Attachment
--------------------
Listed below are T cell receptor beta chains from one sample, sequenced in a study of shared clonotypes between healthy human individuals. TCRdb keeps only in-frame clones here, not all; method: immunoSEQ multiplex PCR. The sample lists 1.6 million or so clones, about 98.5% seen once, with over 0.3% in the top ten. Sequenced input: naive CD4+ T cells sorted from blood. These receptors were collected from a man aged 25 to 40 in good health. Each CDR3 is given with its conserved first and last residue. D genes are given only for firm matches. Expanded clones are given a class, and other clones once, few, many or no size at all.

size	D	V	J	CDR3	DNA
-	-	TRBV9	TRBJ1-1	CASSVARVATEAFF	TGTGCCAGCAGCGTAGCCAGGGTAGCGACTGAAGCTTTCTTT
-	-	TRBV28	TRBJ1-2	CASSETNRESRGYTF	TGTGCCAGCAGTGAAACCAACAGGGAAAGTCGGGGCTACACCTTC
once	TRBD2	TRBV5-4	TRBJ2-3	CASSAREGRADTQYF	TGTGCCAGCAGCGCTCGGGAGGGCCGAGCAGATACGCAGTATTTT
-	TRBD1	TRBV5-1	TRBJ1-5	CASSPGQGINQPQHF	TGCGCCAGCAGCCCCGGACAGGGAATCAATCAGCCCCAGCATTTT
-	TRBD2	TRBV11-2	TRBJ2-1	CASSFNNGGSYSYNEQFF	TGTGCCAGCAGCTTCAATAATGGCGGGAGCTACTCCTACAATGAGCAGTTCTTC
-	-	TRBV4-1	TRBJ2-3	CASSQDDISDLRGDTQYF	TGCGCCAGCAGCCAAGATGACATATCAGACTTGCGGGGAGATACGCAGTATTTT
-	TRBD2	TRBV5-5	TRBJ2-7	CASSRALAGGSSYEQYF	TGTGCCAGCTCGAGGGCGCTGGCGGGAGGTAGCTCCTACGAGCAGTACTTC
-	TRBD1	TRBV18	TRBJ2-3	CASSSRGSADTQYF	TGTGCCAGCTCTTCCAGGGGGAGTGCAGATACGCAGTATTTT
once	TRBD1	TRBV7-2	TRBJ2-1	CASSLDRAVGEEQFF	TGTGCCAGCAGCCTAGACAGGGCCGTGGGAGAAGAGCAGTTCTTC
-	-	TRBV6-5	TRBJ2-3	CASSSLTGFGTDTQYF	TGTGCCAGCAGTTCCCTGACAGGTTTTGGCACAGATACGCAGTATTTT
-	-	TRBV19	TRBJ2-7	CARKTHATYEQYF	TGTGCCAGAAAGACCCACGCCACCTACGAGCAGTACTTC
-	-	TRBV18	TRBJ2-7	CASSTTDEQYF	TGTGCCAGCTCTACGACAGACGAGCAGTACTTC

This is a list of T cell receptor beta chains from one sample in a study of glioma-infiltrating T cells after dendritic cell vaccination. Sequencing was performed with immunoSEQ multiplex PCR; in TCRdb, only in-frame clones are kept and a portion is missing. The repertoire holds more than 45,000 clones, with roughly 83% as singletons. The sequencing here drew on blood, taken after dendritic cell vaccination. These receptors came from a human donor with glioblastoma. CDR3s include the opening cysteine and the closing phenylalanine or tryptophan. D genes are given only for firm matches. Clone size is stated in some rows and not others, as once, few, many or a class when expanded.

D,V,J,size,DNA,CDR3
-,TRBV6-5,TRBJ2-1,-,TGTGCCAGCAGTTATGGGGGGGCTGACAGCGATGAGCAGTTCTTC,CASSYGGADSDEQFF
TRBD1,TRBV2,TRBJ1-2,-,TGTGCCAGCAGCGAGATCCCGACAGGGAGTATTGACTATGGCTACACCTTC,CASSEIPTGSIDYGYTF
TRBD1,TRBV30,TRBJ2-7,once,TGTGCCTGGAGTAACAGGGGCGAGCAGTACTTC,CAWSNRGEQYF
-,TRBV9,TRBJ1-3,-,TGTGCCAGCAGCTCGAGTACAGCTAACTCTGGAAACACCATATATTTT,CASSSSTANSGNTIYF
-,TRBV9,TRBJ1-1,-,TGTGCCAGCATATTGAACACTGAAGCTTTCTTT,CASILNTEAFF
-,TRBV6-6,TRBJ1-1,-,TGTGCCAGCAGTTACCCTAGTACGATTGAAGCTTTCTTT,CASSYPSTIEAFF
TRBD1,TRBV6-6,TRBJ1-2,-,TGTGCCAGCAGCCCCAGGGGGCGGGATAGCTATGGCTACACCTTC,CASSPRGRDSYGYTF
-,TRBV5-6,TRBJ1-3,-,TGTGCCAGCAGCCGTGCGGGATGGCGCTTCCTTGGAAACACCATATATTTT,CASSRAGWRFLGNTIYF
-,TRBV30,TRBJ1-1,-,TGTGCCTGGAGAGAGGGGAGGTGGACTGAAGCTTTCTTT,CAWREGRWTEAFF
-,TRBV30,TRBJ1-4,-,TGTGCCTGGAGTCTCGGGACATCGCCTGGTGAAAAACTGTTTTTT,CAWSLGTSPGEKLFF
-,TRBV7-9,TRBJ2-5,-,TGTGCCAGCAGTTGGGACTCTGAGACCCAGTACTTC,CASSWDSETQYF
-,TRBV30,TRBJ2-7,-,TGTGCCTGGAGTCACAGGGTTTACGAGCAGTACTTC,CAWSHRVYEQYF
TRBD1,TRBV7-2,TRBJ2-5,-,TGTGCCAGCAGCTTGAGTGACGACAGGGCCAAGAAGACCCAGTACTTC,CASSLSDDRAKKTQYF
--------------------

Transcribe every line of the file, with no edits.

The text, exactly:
Listed below are T cell receptor beta chains from one sample, sequenced in a study of shared clonotypes between healthy human individuals. TCRdb keeps only in-frame clones here, not all; method: immunoSEQ multiplex PCR. The sample lists 1.6 million or so clones, about 98.5% seen once, with over 0.3% in the top ten. Sequenced input: naive CD4+ T cells sorted from blood. These receptors were collected from a man aged 25 to 40 in good health. Each CDR3 is given with its conserved first and last residue. D genes are given only for firm matches. Expanded clones are given a class, and other clones once, few, many or no size at all.

size	D	V	J	CDR3	DNA
-	-	TRBV9	TRBJ1-1	CASSVARVATEAFF	TGTGCCAGCAGCGTAGCCAGGGTAGCGACTGAAGCTTTCTTT
-	-	TRBV28	TRBJ1-2	CASSETNRESRGYTF	TGTGCCAGCAGTGAAACCAACAGGGAAAGTCGGGGCTACACCTTC
once	TRBD2	TRBV5-4	TRBJ2-3	CASSAREGRADTQYF	TGTGCCAGCAGCGCTCGGGAGGGCCGAGCAGATACGCAGTATTTT
-	TRBD1	TRBV5-1	TRBJ1-5	CASSPGQGINQPQHF	TGCGCCAGCAGCCCCGGACAGGGAATCAATCAGCCCCAGCATTTT
-	TRBD2	TRBV11-2	TRBJ2-1	CASSFNNGGSYSYNEQFF	TGTGCCAGCAGCTTCAATAATGGCGGGAGCTACTCCTACAATGAGCAGTTCTTC
-	-	TRBV4-1	TRBJ2-3	CASSQDDISDLRGDTQYF	TGCGCCAGCAGCCAAGATGACATATCAGACTTGCGGGGAGATACGCAGTATTTT
-	TRBD2	TRBV5-5	TRBJ2-7	CASSRALAGGSSYEQYF	TGTGCCAGCTCGAGGGCGCTGGCGGGAGGTAGCTCCTACGAGCAGTACTTC
-	TRBD1	TRBV18	TRBJ2-3	CASSSRGSADTQYF	TGTGCCAGCTCTTCCAGGGGGAGTGCAGATACGCAGTATTTT
once	TRBD1	TRBV7-2	TRBJ2-1	CASSLDRAVGEEQFF	TGTGCCAGCAGCCTAGACAGGGCCGTGGGAGAAGAGCAGTTCTTC
-	-	TRBV6-5	TRBJ2-3	CASSSLTGFGTDTQYF	TGTGCCAGCAGTTCCCTGACAGGTTTTGGCACAGATACGCAGTATTTT
-	-	TRBV19	TRBJ2-7	CARKTHATYEQYF	TGTGCCAGAAAGACCCACGCCACCTACGAGCAGTACTTC
-	-	TRBV18	TRBJ2-7	CASSTTDEQYF	TGTGCCAGCTCTACGACAGACGAGCAGTACTTC

This is a list of T cell receptor beta chains from one sample in a study of glioma-infiltrating T cells after dendritic cell vaccination. Sequencing was performed with immunoSEQ multiplex PCR; in TCRdb, only in-frame clones are kept and a portion is missing. The repertoire holds more than 45,000 clones, with roughly 83% as singletons. The sequencing here drew on blood, taken after dendritic cell vaccination. These receptors came from a human donor with glioblastoma. CDR3s include the opening cysteine and the closing phenylalanine or tryptophan. D genes are given only for firm matches. Clone size is stated in some rows and not others, as once, few, many or a class when expanded.

D,V,J,size,DNA,CDR3
-,TRBV6-5,TRBJ2-1,-,TGTGCCAGCAGTTATGGGGGGGCTGACAGCGATGAGCAGTTCTTC,CASSYGGADSDEQFF
TRBD1,TRBV2,TRBJ1-2,-,TGTGCCAGCAGCGAGATCCCGACAGGGAGTATTGACTATGGCTACACCTTC,CASSEIPTGSIDYGYTF
TRBD1,TRBV30,TRBJ2-7,once,TGTGCCTGGAGTAACAGGGGCGAGCAGTACTTC,CAWSNRGEQYF
-,TRBV9,TRBJ1-3,-,TGTGCCAGCAGCTCGAGTACAGCTAACTCTGGAAACACCATATATTTT,CASSSSTANSGNTIYF
-,TRBV9,TRBJ1-1,-,TGTGCCAGCATATTGAACACTGAAGCTTTCTTT,CASILNTEAFF
-,TRBV6-6,TRBJ1-1,-,TGTGCCAGCAGTTACCCTAGTACGATTGAAGCTTTCTTT,CASSYPSTIEAFF
TRBD1,TRBV6-6,TRBJ1-2,-,TGTGCCAGCAGCCCCAGGGGGCGGGATAGCTATGGCTACACCTTC,CASSPRGRDSYGYTF
-,TRBV5-6,TRBJ1-3,-,TGTGCCAGCAGCCGTGCGGGATGGCGCTTCCTTGGAAACACCATATATTTT,CASSRAGWRFLGNTIYF
-,TRBV30,TRBJ1-1,-,TGTGCCTGGAGAGAGGGGAGGTGGACTGAAGCTTTCTTT,CAWREGRWTEAFF
-,TRBV30,TRBJ1-4,-,TGTGCCTGGAGTCTCGGGACATCGCCTGGTGAAAAACTGTTTTTT,CAWSLGTSPGEKLFF
-,TRBV7-9,TRBJ2-5,-,TGTGCCAGCAGTTGGGACTCTGAGACCCAGTACTTC,CASSWDSETQYF
-,TRBV30,TRBJ2-7,-,TGTGCCTGGAGTCACAGGGTTTACGAGCAGTACTTC,CAWSHRVYEQYF
TRBD1,TRBV7-2,TRBJ2-5,-,TGTGCCAGCAGCTTGAGTGACGACAGGGCCAAGAAGACCCAGTACTTC,CASSLSDDRAKKTQYF